Entertainment, Films, Books, Television…My Life, a little…

Dear Me Peter Ustinov 1977: Vintage Ustinov


I was very excited when I found this book in the charity shop near where I live. I’ve been an ardent Ustinov fan ever since I first saw him in Viva Max on Saturday Night at the Movies when I was younger. Then came Logan’s Run in 1976 where Ustinov played the world’s oldest man. I became a fan for life and deeply mourned this great man’s passing in 2004.

For the record, Ustinov was not just an actor. He was also a writer. Plays principally; films and books, one book was the autobiography  Dear Me. It was one of those books that I had always wanted to read. There were only a few books about the entertainment world, that for whatever reason, I’d never read. They just refused to be found.

At least two of the books surfaced a few years ago in a second-hand book store in Felixstowe. This wonderful shop, called Treasure Chest Books, searched tirelessly for the book Everybody loves somebody sometimes (especially himself): The story of Dean Martin and Jerry Lewis by Arthur Marx (son of Groucho). I had seen the book in the Pasadena California Public Library in 1977 and spent years searching for the book afterwards so I could buy it.

The Treasure Chest Books shop found a copy and held it for me. I have been indebted to them ever since. They also had, no searching required, a copy of Sheridan Morley‘s brilliant Tales from the Hollywood Raj: The British Film Colony On Screen and Off: The British in California. Another book that I had been searching for years, ever since I first read an excerpt from it telling of one ex-patriot English actor calling out to Dame Gladys Cooper (Morley’s grandmother), “Darling! There is an American in your front garden!”

But Ustinov’s 1977 autobiography stayed stubbornly out of my reach. Not necessarily because I could not find it, but, because I had stopped looking quite some time ago. Of course now if you hop onto your laptop or home pc you can type the book’s title in the search engine of your choice and find a regular cornucopia of Dear Me’s out there for purchase. Or any other book title for that matter.

Ustinov had a fascinating life and an equally fascinating family tree. With Dear Me, he uses the device of an internal dialogue with himself at choice points through the book. He questions the validity of his story (or stories) and the feelings that he relays about his life and the events that shaped him.

It is interesting to hear his side of the story when he was writing a WWII propaganda film and had to be assigned as Lt Col David Niven‘s Bat man (personal aide). Peter would be writing away at the script and whenever a “real” officer would approach the room, Niven would yell, “Cave!” Ustinov would then start furiously polishing brass. It was in this way that the 1944 film The Way Ahead was written and to some extent filmed. Ustinov, despite his education and intelligence, never rose above the rank of Private. His co-workers in the British Army were all officers and in the ever class and rank conscious military it caused some problems; a lot of them quite funny.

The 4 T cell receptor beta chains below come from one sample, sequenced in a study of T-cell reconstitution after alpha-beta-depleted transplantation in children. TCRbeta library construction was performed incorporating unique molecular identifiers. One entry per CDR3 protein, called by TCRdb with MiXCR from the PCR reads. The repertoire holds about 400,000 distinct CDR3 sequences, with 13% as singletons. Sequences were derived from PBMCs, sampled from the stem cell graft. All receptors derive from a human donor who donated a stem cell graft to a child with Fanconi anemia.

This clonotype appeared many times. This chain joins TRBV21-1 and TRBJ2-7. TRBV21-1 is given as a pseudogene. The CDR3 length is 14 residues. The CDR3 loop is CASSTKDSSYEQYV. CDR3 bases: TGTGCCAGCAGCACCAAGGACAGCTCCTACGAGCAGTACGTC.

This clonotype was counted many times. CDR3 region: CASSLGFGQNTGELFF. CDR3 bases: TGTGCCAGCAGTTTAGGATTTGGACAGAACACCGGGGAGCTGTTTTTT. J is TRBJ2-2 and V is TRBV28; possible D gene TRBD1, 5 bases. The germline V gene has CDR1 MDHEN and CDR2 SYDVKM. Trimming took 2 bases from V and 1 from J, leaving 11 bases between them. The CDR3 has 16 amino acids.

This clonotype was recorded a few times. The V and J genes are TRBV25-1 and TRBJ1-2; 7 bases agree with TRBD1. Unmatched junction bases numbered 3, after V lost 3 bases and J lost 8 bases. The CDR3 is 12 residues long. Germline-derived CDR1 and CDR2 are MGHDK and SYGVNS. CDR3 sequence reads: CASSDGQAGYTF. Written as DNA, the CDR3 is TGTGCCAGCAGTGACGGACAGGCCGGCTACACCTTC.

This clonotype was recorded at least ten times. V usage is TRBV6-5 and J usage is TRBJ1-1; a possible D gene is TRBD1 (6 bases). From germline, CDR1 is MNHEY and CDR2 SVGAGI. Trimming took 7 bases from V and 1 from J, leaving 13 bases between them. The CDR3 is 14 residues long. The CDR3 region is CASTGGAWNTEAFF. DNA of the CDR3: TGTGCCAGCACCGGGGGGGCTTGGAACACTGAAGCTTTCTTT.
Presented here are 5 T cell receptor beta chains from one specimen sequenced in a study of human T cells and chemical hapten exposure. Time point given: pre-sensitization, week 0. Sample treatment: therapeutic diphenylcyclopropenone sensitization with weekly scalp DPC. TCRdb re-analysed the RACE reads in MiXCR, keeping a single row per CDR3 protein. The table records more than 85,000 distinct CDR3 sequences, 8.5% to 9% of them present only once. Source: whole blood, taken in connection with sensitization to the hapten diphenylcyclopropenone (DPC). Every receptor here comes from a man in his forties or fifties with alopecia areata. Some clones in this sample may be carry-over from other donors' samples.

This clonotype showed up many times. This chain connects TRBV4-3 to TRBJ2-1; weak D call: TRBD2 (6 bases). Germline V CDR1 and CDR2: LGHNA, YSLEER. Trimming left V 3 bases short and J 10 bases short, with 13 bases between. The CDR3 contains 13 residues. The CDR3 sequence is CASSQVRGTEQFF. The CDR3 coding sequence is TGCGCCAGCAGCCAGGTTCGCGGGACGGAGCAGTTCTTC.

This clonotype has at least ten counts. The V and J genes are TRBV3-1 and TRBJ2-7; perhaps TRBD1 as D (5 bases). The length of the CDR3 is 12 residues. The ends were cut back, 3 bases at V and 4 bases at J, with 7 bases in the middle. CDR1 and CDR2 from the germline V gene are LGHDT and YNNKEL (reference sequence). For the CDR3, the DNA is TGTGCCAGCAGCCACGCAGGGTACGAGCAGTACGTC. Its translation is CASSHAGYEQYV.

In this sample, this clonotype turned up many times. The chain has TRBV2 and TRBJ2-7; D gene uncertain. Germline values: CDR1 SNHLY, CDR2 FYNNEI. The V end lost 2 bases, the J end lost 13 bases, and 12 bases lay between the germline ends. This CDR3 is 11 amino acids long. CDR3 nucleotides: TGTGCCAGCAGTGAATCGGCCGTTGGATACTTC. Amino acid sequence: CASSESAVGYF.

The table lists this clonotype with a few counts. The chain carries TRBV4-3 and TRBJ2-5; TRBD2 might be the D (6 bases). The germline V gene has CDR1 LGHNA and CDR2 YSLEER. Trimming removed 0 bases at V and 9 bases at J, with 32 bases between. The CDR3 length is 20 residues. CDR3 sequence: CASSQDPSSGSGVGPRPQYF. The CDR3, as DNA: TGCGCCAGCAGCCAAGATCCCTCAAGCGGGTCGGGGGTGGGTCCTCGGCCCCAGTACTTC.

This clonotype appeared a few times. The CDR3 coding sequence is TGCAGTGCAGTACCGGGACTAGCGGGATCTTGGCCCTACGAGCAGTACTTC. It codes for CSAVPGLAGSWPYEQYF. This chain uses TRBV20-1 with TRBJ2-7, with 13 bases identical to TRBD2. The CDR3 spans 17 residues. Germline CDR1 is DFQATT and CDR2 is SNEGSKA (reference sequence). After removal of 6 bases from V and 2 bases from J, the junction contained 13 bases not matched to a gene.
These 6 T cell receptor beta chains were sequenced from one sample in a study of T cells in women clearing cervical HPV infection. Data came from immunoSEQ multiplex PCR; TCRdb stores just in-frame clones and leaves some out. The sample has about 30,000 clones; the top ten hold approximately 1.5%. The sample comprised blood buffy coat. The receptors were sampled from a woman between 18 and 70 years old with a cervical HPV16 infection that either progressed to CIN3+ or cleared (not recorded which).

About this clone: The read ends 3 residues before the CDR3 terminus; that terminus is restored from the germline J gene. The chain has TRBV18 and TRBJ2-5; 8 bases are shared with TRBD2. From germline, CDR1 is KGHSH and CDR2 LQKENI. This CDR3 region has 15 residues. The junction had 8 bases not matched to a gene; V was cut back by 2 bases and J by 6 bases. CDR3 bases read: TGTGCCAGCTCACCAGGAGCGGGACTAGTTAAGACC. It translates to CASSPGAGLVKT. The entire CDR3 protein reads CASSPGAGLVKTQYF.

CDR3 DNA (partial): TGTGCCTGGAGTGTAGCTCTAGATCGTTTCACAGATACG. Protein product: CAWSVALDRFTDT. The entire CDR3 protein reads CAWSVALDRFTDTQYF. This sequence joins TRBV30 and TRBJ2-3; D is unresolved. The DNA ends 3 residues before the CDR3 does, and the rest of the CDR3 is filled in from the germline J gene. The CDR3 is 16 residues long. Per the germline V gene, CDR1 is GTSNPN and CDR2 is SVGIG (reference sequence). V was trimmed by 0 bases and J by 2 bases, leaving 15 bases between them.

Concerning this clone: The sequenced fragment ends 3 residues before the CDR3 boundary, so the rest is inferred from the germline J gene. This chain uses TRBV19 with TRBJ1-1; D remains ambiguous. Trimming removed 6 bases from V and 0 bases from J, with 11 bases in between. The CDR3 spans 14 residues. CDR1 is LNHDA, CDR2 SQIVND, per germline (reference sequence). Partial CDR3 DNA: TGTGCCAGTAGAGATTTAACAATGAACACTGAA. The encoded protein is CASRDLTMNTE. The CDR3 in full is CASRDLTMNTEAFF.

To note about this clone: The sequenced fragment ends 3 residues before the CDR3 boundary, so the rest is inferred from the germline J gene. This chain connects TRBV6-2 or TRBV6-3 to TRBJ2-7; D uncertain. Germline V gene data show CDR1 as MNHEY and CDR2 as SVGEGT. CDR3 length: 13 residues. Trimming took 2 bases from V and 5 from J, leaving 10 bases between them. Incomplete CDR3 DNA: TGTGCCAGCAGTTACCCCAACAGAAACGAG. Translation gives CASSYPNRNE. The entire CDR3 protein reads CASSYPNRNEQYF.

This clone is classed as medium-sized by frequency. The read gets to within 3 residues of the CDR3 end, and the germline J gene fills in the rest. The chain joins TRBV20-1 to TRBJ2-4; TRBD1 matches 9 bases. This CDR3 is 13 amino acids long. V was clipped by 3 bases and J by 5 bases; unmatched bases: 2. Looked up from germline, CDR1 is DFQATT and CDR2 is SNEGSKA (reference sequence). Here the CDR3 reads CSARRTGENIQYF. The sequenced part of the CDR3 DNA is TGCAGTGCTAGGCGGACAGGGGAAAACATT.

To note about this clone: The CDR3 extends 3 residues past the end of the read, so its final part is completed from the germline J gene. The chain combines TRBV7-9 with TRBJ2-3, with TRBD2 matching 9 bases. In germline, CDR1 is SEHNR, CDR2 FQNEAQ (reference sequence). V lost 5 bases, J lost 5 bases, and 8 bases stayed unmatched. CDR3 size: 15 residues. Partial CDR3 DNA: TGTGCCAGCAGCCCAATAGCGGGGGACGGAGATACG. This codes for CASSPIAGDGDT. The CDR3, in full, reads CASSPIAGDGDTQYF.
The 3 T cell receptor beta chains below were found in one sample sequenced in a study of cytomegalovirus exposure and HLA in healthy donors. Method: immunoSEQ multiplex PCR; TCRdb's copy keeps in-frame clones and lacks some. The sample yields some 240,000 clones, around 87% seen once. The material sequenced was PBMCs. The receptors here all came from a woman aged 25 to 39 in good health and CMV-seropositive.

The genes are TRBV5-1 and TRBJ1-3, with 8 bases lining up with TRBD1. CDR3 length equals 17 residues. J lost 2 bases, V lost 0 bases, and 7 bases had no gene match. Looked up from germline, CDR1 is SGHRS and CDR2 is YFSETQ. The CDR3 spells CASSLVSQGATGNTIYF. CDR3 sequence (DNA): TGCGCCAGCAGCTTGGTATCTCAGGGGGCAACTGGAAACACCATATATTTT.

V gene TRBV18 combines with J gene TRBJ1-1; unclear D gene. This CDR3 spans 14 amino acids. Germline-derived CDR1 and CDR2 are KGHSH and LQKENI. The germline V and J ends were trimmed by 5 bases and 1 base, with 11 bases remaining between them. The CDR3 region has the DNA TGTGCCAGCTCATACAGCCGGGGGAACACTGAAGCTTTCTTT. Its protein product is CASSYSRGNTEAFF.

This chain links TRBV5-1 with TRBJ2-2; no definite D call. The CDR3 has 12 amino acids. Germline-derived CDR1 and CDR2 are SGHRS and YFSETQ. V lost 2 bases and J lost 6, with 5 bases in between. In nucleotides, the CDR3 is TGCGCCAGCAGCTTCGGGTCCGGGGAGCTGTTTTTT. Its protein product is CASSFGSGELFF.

If you ever had a chance to see him on a television talk show, it was obvious that Peter was a brilliant raconteur; charming, funny and often erudite in his stories. Dear Me recounts some of these stories, but it also recounts the plays he wrote, the people he worked with, and his relationships; relationships with his wives, children and his parents.

Peter wrote 35 plays and novels (including Dear Me). He could speak four languages fluently and was able to communicate in even more. He was an infinitely fascinating  and talented man.

It may be a little difficult to “get into” the book as it is written the same way that Ustinov spoke. But hang in there, once you find the cadence and the pattern, the book will entertain you and surprise you.

Thankfully you will not have to trudge down to your local charity shop or second-hand book seller to get a copy. Just go to Amazon.com and type the title and author in the search bar and you can find copies of the book for a cheap as a penny and as expensive as 36 dollars and some change.

Or failing that, just hop down to your Library, they might just have a copy; but I wouldn’t hold my breath.

So yes, it is a difficult book to start, but one that if you persevere will reward your efforts with new knowledge about a very talented individual and a man whose humour is most certainly self-evident

Peter as Agatha Christie’s Poirot.



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Categorised in: Actor Spotlight, Actors, Authors, Autobiography, Books, Non Fiction

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